Low Growth Markets: Succeeding in low growth markets
It is now more than four years since the financial crisis struck. At the time, the conventional wisdom was that, while the crisis was serious, we would see a similar pattern to previous recessions: a two- to three-year period in which output was below its pre-crisis peak, followed by a return to growth. It hasn't happened. Andrew Curry and J Walker Smith analyse the barriers to growth and offer advice as to how companies should respond.
The scale of the financial sector's losses, the level of debt in richer economies and the austerity policies pursued by many governments have combined to create a slowdown that is longer and deeper than anticipated.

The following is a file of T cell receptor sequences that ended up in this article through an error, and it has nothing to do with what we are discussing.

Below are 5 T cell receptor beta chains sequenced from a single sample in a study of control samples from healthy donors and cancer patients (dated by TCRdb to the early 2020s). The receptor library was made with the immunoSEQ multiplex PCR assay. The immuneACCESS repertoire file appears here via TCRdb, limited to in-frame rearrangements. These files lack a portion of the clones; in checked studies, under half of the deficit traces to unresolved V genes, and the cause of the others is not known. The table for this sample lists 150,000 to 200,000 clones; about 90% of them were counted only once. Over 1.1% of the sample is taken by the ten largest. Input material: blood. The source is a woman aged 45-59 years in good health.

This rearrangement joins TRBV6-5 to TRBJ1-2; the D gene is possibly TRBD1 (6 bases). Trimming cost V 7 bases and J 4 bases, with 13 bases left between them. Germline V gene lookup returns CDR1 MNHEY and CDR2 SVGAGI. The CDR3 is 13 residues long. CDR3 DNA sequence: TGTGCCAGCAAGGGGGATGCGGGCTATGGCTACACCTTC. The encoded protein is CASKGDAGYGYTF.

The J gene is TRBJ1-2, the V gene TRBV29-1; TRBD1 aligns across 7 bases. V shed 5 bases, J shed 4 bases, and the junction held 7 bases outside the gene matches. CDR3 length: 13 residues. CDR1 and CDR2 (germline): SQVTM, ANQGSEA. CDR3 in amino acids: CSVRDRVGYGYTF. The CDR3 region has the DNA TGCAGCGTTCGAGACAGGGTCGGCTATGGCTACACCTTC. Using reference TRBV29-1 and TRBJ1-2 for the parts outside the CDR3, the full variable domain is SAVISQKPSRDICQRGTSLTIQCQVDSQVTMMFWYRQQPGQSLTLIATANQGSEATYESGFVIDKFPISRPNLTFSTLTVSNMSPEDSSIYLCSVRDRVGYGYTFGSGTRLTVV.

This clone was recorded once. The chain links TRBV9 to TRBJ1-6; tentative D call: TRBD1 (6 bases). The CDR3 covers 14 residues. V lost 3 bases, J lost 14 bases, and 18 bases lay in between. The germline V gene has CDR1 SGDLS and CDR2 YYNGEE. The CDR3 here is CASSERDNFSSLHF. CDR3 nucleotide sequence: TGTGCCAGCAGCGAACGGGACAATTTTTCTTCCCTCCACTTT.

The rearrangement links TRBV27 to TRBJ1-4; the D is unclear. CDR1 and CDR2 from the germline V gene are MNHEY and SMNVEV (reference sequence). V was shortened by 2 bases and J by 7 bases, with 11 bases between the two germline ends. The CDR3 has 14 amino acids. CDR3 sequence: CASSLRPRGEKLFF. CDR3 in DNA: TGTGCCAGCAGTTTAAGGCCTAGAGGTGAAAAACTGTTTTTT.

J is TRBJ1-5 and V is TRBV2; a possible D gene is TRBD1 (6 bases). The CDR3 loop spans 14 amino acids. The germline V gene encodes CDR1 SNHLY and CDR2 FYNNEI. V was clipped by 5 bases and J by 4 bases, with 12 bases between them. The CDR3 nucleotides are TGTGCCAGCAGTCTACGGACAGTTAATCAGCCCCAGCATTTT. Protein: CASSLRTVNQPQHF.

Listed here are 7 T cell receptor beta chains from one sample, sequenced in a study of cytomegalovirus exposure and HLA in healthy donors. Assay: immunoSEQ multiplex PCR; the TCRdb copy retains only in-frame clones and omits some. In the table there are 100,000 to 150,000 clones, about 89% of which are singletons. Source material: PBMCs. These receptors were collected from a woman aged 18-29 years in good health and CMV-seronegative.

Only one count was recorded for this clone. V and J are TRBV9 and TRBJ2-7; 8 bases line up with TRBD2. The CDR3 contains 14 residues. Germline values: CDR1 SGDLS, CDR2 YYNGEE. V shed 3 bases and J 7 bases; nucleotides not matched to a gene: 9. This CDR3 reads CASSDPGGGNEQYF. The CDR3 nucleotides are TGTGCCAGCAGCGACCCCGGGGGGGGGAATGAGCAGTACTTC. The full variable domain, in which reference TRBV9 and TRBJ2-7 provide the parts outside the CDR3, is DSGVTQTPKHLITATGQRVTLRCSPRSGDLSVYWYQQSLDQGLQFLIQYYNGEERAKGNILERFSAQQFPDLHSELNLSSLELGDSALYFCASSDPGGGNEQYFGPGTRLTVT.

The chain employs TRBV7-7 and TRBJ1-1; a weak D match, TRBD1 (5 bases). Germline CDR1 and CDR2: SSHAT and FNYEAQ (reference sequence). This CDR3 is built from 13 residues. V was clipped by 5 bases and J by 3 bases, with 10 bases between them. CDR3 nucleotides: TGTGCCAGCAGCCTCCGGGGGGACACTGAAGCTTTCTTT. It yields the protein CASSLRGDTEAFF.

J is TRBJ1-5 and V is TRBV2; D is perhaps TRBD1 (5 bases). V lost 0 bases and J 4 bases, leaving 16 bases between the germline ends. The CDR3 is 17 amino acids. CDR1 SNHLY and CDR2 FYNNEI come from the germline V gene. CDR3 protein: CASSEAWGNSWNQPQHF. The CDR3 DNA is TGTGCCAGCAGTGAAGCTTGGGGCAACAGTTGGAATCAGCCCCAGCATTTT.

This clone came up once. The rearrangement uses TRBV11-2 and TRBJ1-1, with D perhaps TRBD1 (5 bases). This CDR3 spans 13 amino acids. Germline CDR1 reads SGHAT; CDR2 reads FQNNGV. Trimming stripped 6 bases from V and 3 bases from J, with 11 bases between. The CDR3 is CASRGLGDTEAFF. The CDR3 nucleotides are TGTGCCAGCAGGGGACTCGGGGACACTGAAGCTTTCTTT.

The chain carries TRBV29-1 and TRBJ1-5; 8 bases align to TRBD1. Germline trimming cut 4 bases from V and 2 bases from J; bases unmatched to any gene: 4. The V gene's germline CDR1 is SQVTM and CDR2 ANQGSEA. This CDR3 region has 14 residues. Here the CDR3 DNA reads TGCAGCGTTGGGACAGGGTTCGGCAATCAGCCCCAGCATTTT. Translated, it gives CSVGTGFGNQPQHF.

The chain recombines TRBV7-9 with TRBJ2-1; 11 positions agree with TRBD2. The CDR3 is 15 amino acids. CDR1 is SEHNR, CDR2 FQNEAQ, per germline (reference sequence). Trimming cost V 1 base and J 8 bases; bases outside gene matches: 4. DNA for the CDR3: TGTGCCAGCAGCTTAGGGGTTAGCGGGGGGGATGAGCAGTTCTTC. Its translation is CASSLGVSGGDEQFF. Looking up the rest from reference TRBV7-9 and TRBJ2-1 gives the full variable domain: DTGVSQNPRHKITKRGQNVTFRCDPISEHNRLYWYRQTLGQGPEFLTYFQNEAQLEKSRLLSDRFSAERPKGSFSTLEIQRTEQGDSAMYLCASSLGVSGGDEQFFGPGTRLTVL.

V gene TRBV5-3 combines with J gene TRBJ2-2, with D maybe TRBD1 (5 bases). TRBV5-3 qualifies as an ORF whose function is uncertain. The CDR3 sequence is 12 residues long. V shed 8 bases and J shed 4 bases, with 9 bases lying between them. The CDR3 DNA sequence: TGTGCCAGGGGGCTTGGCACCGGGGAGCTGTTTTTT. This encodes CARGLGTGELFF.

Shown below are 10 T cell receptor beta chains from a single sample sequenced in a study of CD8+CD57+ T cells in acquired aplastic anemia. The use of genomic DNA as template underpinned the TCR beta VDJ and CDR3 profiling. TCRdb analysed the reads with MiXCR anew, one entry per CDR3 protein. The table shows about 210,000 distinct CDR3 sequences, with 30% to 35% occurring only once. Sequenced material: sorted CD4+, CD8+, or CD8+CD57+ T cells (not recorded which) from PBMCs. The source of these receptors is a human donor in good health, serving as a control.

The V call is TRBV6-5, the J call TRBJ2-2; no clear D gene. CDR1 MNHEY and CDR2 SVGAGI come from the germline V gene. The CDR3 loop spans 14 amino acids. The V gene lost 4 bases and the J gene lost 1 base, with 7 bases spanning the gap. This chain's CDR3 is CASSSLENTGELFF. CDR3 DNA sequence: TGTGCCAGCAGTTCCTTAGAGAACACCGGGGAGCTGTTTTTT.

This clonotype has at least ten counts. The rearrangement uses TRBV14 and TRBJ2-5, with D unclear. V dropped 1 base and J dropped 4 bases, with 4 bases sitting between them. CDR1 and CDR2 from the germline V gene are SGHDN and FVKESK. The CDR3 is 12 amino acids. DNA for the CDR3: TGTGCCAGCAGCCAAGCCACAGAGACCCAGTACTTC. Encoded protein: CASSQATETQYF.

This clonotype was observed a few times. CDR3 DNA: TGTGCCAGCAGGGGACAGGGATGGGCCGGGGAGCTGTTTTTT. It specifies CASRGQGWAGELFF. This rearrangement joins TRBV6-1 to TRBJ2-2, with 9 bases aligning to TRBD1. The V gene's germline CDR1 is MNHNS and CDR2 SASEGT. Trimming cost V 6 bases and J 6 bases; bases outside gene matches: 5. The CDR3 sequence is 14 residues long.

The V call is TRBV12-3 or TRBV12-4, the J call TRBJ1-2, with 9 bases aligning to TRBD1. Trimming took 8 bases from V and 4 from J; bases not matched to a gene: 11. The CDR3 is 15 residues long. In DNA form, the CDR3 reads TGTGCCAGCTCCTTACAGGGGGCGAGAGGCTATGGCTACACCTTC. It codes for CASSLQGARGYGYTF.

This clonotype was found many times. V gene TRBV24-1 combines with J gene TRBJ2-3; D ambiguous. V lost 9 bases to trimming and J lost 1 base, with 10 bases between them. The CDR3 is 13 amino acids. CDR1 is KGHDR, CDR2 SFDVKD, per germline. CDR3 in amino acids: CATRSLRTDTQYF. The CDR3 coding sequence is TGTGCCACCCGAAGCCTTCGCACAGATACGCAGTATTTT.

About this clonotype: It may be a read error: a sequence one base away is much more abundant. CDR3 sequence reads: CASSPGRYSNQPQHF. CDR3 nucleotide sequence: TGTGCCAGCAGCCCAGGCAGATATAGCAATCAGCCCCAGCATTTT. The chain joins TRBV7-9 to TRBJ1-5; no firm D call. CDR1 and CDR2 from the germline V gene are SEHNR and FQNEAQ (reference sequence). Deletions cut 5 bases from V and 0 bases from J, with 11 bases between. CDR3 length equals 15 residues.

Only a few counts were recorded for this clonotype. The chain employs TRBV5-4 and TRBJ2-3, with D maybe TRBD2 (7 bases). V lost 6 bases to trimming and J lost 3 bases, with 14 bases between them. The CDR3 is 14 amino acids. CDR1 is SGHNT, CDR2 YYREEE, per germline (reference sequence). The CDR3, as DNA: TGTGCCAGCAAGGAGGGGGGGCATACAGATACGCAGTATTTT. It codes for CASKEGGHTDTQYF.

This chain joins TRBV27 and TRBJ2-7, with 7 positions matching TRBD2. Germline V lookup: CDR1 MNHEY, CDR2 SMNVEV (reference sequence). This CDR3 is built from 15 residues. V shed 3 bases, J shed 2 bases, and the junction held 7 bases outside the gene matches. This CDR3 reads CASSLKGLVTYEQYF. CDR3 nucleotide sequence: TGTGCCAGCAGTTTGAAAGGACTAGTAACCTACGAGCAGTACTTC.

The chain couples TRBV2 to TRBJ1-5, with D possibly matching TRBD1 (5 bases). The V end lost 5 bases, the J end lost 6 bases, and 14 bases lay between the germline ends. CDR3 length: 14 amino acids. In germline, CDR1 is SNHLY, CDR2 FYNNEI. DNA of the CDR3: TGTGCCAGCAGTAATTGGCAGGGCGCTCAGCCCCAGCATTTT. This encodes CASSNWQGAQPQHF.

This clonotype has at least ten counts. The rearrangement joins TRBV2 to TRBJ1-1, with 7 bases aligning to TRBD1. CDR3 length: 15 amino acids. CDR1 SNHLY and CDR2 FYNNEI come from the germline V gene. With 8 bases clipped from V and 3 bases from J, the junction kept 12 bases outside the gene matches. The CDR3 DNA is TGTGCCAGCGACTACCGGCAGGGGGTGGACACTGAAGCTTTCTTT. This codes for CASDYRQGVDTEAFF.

Now some economists are suggesting that the growth years before the crisis were a blip rather than a trend, and that the rich economies will have to learn how to live in a world of low growth. They may be wrong: pessimism is also a feature of recessions. But what if they are not? It would mean a fundamental shift in the way that companies do business in the richer world. In this article, we examine the arguments and outline the ways in which businesses need to change their thinking if they are to succeed in a low-growth world.